Fake Turf Wars
While other cities have turned away from artificial turf, SF is making a big play for fake grass
It’s Sunday morning, 5 a.m., on the ragged fringes of San Francisco, California. It is strangely quiet. Where once birdsong emanated from the underbrush, there are now signs posting the use of glyphosate (the soil toxin found in Roundup and Aquamaster), and much of the avian habitat has been removed. Where once there was an open meadow behind Golden Gate Park’s Beach Chalet, there is an imposing chain link fence that surrounds the field. Inside the enclosure is seven acres of grass – forage grounds for wildlife, and fields of play – a pastoral setting for recreation in the wilder-by-design far west end of Golden Gate Park and, now, the site of intense controversy.
How Green is Your Supervisor?
This is a report card for the 2013 Supervisors. It shows the most important votes in 2013, from a Green Party perspective, and whether each supervisor supported or opposed our position. Some of the votes are on amendments to legislation.
It was difficult for us to pick legislation to score this year, because the Supervisors were unanimous in the vast majority of their votes. All too often, the Board served as nothing more than a rubber stamp for Mayor Lee. For example, in one boondoggle revealed by Weekly reporter Joe Eskenazi in a recent article, Mayor Lee ordered $38 million in failure-prone hybrid buses, which were paid for and arrived in Alameda weeks before an oblivious Board of Supervisors voted (unanimously, as usual) to authorize the purchase order.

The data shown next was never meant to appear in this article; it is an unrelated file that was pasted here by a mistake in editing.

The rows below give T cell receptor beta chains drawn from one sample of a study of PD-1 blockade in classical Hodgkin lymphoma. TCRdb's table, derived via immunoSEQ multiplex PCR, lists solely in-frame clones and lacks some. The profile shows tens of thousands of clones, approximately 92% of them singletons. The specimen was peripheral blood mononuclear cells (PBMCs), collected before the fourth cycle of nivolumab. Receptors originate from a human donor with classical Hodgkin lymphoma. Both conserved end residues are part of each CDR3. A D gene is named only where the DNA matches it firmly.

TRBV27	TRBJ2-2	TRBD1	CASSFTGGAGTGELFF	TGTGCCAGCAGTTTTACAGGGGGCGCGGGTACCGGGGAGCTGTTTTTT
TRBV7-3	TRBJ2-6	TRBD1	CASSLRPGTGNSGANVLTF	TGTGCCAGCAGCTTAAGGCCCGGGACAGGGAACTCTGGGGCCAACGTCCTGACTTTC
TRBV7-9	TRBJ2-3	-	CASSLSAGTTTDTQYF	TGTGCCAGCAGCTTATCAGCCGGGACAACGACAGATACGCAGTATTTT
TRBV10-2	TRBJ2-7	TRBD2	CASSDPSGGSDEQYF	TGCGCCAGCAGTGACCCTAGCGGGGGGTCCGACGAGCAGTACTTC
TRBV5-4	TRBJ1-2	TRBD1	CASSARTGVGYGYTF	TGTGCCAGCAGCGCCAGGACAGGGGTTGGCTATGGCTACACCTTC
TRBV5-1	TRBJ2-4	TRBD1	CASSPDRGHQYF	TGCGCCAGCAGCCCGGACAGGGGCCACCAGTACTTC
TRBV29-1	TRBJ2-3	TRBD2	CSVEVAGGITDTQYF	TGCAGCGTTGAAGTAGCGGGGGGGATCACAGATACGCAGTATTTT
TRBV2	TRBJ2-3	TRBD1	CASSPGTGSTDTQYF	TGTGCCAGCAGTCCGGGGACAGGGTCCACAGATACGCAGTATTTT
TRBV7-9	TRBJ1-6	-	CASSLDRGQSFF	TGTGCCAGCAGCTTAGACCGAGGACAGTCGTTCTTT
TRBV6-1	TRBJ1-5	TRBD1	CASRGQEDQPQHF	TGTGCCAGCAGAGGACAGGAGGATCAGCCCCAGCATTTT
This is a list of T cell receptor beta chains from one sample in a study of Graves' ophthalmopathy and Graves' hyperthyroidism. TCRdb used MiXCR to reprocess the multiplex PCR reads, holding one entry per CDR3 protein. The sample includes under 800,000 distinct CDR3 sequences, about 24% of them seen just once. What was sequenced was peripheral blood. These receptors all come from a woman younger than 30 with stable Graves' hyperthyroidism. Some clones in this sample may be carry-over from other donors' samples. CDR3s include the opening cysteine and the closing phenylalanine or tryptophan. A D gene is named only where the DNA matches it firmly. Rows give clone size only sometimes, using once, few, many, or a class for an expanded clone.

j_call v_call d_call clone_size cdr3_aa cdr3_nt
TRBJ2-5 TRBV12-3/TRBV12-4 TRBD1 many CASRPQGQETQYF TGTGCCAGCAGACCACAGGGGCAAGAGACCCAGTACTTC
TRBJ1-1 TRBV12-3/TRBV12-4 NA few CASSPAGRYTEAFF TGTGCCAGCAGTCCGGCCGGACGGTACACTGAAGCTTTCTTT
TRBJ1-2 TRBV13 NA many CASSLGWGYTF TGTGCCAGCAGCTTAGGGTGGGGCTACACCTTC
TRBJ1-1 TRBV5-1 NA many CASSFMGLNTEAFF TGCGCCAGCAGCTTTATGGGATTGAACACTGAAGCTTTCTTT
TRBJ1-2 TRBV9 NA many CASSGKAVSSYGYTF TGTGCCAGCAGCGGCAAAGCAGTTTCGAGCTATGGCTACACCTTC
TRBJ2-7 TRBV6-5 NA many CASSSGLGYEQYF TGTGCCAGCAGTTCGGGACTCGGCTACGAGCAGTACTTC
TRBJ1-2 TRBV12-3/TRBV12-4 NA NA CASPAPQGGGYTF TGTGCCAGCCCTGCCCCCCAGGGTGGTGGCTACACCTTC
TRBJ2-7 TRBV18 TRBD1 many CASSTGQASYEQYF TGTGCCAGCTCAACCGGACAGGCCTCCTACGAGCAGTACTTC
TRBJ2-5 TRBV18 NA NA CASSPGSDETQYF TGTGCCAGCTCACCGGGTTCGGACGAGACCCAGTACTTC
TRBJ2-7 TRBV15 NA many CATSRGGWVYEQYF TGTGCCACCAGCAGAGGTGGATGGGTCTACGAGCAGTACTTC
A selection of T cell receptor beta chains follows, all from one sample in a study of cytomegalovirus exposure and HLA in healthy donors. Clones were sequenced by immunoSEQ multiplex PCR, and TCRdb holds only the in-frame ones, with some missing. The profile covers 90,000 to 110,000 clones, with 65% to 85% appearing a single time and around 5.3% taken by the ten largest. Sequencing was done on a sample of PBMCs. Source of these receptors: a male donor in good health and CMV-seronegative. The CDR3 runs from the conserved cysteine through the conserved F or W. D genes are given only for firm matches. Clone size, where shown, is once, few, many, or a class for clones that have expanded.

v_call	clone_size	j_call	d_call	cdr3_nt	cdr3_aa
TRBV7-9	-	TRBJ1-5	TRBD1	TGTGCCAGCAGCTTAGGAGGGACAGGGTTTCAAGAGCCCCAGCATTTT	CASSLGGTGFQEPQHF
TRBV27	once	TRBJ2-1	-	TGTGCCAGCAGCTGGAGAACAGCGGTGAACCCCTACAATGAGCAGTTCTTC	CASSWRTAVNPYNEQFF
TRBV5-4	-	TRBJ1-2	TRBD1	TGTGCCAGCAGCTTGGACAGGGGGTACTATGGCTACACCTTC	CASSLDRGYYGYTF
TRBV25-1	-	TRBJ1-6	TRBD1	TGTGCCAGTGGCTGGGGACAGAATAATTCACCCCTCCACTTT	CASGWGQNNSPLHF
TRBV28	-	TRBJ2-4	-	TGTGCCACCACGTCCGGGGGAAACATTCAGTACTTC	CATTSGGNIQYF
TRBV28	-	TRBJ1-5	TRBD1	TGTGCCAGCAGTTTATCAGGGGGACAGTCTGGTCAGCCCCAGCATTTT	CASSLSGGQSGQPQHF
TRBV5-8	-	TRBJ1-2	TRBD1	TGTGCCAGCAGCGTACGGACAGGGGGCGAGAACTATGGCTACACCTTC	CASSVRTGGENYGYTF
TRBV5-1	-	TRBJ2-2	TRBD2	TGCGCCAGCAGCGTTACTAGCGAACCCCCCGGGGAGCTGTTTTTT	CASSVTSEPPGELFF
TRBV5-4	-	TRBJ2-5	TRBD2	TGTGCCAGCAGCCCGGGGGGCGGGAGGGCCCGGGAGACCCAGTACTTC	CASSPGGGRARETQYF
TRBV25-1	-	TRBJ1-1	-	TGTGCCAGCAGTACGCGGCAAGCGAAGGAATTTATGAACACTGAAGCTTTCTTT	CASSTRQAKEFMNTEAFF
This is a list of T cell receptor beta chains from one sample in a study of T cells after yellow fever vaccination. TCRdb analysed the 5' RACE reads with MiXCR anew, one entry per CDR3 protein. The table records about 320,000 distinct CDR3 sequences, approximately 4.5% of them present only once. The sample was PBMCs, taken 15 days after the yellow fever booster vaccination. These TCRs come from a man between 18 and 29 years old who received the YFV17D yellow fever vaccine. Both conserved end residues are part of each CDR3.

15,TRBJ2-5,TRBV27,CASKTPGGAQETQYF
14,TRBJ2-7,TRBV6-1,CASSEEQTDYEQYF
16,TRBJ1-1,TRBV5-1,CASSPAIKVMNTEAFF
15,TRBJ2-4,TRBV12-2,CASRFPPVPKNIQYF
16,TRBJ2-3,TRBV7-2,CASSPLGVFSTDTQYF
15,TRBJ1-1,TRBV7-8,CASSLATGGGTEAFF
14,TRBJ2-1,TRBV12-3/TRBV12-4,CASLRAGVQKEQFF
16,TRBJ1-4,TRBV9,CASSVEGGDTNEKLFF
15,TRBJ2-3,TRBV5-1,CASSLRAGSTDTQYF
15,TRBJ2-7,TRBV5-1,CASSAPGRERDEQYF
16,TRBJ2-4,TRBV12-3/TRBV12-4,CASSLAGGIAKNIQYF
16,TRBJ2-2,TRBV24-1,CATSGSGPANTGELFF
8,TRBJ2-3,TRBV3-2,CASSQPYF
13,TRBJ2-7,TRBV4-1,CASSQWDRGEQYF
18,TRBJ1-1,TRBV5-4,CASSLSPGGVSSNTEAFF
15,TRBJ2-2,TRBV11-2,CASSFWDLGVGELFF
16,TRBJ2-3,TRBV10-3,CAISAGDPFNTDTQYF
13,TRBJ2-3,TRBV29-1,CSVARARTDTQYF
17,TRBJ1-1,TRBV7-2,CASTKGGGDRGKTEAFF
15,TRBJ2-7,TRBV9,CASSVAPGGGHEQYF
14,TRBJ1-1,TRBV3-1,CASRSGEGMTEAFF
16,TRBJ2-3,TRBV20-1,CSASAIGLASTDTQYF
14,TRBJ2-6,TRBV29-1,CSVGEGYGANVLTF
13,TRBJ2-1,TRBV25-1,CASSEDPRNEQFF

While several Supervisors scored well this year, a Greener Board of Supervisors would be much more proactive about pushing for things that benefit working people, such as passing a Living Wage mandate, creating a municipal Bank of San Francisco, fixing Muni, building truly affordable housing, and creating more municipal utilities (e.g., public power, internet, and cable TV departments). As demonstrated by Matt Gonzalez in 2000, or Kshama Sawant in Seattle several months ago, the election of just one radical to a legislative body can really shift the political spectrum. We hope such people will step forward to run for office in SF this November!
|Supported Green Party position|
|Opposed Green Party position|
|Not yet appointed|
|D 1: Eric Mar||D 2: Mark Farrell||D 3: David Chiu||D 4: Katy Tang||D 5: London Breed||D 6: Jane Kim||D 7: Norman Yee||D 8: Scott Wiener||D 9: David Campos||D 10: Malia Cohen||D 11: John Avalos|
|Fund Public K-12 Education||Y||N||Y||-||N||Y||Y||N||Y||Y||Y|
|Appoint Corrupt Commissioner to Port Commission||N||Y||N||Y||Y||Y||Y||Y||N||Y||N|
|Expose Influence Buying at DA's Office||Y||N||N||N||N||N||N||N||Y||N||Y|
|Appoint Ethical Candidate to Ethics Commission||Y||N||N||N||N||Y||N||N||Y||N||Y|
|Non-resident fees at Botanical Garden||N||Y||Y||Y||Y||Y||Y||Y||N||Y||N|
|Enable Raid on Retiree Health Care Funds||Y||Y||Y||Y||Y||Y||Y||Y||Y||Y||Y|
|Close Parks at Midnight||N||Y||Y||Y||N||N||Y||Y||N||Y||N|
Fund Public K-12 Education (1/15/13). In 2012, due to state and federal cuts to public education, around 2000 SF high school students were not on pace to complete all the classes they needed to graduate. Supervisor Kim wanted to allocate $2.2 million from the City budget to give to the school district in order to add more after school and summer classes. $1.4 million would come from a voter-created school fund, and the other $840,000 would come from City reserve funds. Four Supervisors wanted to raid the schools' "rainy day fund" (against the wishes of its creator, Tom Ammiano) instead of using City reserve funds. A final vote on the proposal took place in 2013, after which Mayor Lee used a line item veto to avoid spending the $840,000. Supervisor Tang had not yet taken office, but her predecessor, Supervisor Chu, voted against the proposal;